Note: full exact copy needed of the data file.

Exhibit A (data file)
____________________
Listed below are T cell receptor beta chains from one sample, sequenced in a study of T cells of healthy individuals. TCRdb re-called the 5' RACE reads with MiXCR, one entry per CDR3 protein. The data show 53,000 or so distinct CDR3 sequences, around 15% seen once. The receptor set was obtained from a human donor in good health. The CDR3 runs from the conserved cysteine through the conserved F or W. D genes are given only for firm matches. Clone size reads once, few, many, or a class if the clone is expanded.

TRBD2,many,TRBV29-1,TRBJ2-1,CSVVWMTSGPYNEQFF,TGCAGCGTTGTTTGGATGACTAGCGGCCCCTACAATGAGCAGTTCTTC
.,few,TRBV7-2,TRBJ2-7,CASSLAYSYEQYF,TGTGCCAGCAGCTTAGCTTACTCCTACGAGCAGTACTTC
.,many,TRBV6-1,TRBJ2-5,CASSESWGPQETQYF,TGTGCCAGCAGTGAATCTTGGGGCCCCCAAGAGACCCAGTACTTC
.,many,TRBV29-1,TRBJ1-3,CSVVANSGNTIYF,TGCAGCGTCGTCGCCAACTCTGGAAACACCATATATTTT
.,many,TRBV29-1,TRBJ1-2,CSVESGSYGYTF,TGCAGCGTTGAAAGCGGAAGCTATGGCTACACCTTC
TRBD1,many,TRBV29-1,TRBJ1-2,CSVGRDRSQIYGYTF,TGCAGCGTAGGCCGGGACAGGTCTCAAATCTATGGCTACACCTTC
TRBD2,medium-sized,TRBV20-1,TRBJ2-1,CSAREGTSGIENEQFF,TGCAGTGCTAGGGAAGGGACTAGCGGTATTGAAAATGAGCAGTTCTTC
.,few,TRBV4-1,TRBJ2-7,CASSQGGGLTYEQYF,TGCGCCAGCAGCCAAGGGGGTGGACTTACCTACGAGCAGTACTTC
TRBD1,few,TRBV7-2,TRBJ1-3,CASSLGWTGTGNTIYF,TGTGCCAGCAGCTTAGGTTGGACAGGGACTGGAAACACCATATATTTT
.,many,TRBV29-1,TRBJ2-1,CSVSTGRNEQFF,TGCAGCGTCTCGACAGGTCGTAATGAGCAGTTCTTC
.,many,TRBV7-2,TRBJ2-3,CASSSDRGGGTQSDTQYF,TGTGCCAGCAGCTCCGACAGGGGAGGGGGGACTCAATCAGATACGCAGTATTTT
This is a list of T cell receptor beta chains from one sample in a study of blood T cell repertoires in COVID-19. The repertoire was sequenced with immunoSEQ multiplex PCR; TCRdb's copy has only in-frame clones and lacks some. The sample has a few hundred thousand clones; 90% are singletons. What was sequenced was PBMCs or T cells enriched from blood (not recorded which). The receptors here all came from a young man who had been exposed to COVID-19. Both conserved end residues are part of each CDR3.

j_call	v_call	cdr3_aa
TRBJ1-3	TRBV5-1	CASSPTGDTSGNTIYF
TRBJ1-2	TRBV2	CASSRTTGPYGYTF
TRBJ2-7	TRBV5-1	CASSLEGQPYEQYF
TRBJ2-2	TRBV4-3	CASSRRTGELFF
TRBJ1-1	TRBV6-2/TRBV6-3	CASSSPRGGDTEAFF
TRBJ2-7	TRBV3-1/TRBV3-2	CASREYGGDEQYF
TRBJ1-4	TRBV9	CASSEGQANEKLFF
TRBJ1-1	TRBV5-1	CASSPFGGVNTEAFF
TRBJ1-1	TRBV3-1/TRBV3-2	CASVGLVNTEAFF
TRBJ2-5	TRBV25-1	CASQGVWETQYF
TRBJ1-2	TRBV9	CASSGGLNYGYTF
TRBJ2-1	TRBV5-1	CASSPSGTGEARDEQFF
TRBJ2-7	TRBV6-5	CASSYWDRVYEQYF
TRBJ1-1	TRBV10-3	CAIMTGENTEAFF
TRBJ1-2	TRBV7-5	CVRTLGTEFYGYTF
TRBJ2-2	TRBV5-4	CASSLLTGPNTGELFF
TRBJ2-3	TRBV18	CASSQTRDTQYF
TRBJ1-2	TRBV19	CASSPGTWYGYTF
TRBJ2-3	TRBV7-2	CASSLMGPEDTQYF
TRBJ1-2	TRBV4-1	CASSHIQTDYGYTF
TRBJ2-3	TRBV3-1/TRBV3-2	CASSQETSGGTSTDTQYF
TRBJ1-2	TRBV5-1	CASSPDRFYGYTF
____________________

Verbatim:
Listed below are T cell receptor beta chains from one sample, sequenced in a study of T cells of healthy individuals. TCRdb re-called the 5' RACE reads with MiXCR, one entry per CDR3 protein. The data show 53,000 or so distinct CDR3 sequences, around 15% seen once. The receptor set was obtained from a human donor in good health. The CDR3 runs from the conserved cysteine through the conserved F or W. D genes are given only for firm matches. Clone size reads once, few, many, or a class if the clone is expanded.

TRBD2,many,TRBV29-1,TRBJ2-1,CSVVWMTSGPYNEQFF,TGCAGCGTTGTTTGGATGACTAGCGGCCCCTACAATGAGCAGTTCTTC
.,few,TRBV7-2,TRBJ2-7,CASSLAYSYEQYF,TGTGCCAGCAGCTTAGCTTACTCCTACGAGCAGTACTTC
.,many,TRBV6-1,TRBJ2-5,CASSESWGPQETQYF,TGTGCCAGCAGTGAATCTTGGGGCCCCCAAGAGACCCAGTACTTC
.,many,TRBV29-1,TRBJ1-3,CSVVANSGNTIYF,TGCAGCGTCGTCGCCAACTCTGGAAACACCATATATTTT
.,many,TRBV29-1,TRBJ1-2,CSVESGSYGYTF,TGCAGCGTTGAAAGCGGAAGCTATGGCTACACCTTC
TRBD1,many,TRBV29-1,TRBJ1-2,CSVGRDRSQIYGYTF,TGCAGCGTAGGCCGGGACAGGTCTCAAATCTATGGCTACACCTTC
TRBD2,medium-sized,TRBV20-1,TRBJ2-1,CSAREGTSGIENEQFF,TGCAGTGCTAGGGAAGGGACTAGCGGTATTGAAAATGAGCAGTTCTTC
.,few,TRBV4-1,TRBJ2-7,CASSQGGGLTYEQYF,TGCGCCAGCAGCCAAGGGGGTGGACTTACCTACGAGCAGTACTTC
TRBD1,few,TRBV7-2,TRBJ1-3,CASSLGWTGTGNTIYF,TGTGCCAGCAGCTTAGGTTGGACAGGGACTGGAAACACCATATATTTT
.,many,TRBV29-1,TRBJ2-1,CSVSTGRNEQFF,TGCAGCGTCTCGACAGGTCGTAATGAGCAGTTCTTC
.,many,TRBV7-2,TRBJ2-3,CASSSDRGGGTQSDTQYF,TGTGCCAGCAGCTCCGACAGGGGAGGGGGGACTCAATCAGATACGCAGTATTTT
This is a list of T cell receptor beta chains from one sample in a study of blood T cell repertoires in COVID-19. The repertoire was sequenced with immunoSEQ multiplex PCR; TCRdb's copy has only in-frame clones and lacks some. The sample has a few hundred thousand clones; 90% are singletons. What was sequenced was PBMCs or T cells enriched from blood (not recorded which). The receptors here all came from a young man who had been exposed to COVID-19. Both conserved end residues are part of each CDR3.

j_call	v_call	cdr3_aa
TRBJ1-3	TRBV5-1	CASSPTGDTSGNTIYF
TRBJ1-2	TRBV2	CASSRTTGPYGYTF
TRBJ2-7	TRBV5-1	CASSLEGQPYEQYF
TRBJ2-2	TRBV4-3	CASSRRTGELFF
TRBJ1-1	TRBV6-2/TRBV6-3	CASSSPRGGDTEAFF
TRBJ2-7	TRBV3-1/TRBV3-2	CASREYGGDEQYF
TRBJ1-4	TRBV9	CASSEGQANEKLFF
TRBJ1-1	TRBV5-1	CASSPFGGVNTEAFF
TRBJ1-1	TRBV3-1/TRBV3-2	CASVGLVNTEAFF
TRBJ2-5	TRBV25-1	CASQGVWETQYF
TRBJ1-2	TRBV9	CASSGGLNYGYTF
TRBJ2-1	TRBV5-1	CASSPSGTGEARDEQFF
TRBJ2-7	TRBV6-5	CASSYWDRVYEQYF
TRBJ1-1	TRBV10-3	CAIMTGENTEAFF
TRBJ1-2	TRBV7-5	CVRTLGTEFYGYTF
TRBJ2-2	TRBV5-4	CASSLLTGPNTGELFF
TRBJ2-3	TRBV18	CASSQTRDTQYF
TRBJ1-2	TRBV19	CASSPGTWYGYTF
TRBJ2-3	TRBV7-2	CASSLMGPEDTQYF
TRBJ1-2	TRBV4-1	CASSHIQTDYGYTF
TRBJ2-3	TRBV3-1/TRBV3-2	CASSQETSGGTSTDTQYF
TRBJ1-2	TRBV5-1	CASSPDRFYGYTF